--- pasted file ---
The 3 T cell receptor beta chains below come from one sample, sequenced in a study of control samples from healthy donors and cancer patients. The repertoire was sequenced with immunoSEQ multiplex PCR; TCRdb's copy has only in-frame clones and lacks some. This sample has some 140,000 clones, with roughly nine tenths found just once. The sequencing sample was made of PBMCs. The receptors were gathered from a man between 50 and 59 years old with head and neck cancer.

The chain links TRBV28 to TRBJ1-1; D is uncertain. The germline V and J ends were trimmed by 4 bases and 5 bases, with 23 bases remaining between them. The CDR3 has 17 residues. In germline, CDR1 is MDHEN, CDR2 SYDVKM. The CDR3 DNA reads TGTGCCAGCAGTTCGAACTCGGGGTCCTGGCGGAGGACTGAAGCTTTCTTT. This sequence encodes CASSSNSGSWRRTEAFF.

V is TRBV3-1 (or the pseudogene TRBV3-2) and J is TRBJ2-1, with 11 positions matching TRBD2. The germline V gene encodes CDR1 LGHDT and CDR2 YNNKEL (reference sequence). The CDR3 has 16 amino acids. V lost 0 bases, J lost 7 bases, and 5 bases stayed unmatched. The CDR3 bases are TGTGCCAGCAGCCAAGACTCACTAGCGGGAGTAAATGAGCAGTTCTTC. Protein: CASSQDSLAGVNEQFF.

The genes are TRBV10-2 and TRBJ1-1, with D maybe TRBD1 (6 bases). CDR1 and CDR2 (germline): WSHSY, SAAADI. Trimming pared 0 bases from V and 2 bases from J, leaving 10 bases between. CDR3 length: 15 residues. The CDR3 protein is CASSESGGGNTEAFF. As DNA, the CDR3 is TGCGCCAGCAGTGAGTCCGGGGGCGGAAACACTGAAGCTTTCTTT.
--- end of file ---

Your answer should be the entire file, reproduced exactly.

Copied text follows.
The 3 T cell receptor beta chains below come from one sample, sequenced in a study of control samples from healthy donors and cancer patients. The repertoire was sequenced with immunoSEQ multiplex PCR; TCRdb's copy has only in-frame clones and lacks some. This sample has some 140,000 clones, with roughly nine tenths found just once. The sequencing sample was made of PBMCs. The receptors were gathered from a man between 50 and 59 years old with head and neck cancer.

The chain links TRBV28 to TRBJ1-1; D is uncertain. The germline V and J ends were trimmed by 4 bases and 5 bases, with 23 bases remaining between them. The CDR3 has 17 residues. In germline, CDR1 is MDHEN, CDR2 SYDVKM. The CDR3 DNA reads TGTGCCAGCAGTTCGAACTCGGGGTCCTGGCGGAGGACTGAAGCTTTCTTT. This sequence encodes CASSSNSGSWRRTEAFF.

V is TRBV3-1 (or the pseudogene TRBV3-2) and J is TRBJ2-1, with 11 positions matching TRBD2. The germline V gene encodes CDR1 LGHDT and CDR2 YNNKEL (reference sequence). The CDR3 has 16 amino acids. V lost 0 bases, J lost 7 bases, and 5 bases stayed unmatched. The CDR3 bases are TGTGCCAGCAGCCAAGACTCACTAGCGGGAGTAAATGAGCAGTTCTTC. Protein: CASSQDSLAGVNEQFF.

The genes are TRBV10-2 and TRBJ1-1, with D maybe TRBD1 (6 bases). CDR1 and CDR2 (germline): WSHSY, SAAADI. Trimming pared 0 bases from V and 2 bases from J, leaving 10 bases between. CDR3 length: 15 residues. The CDR3 protein is CASSESGGGNTEAFF. As DNA, the CDR3 is TGCGCCAGCAGTGAGTCCGGGGGCGGAAACACTGAAGCTTTCTTT.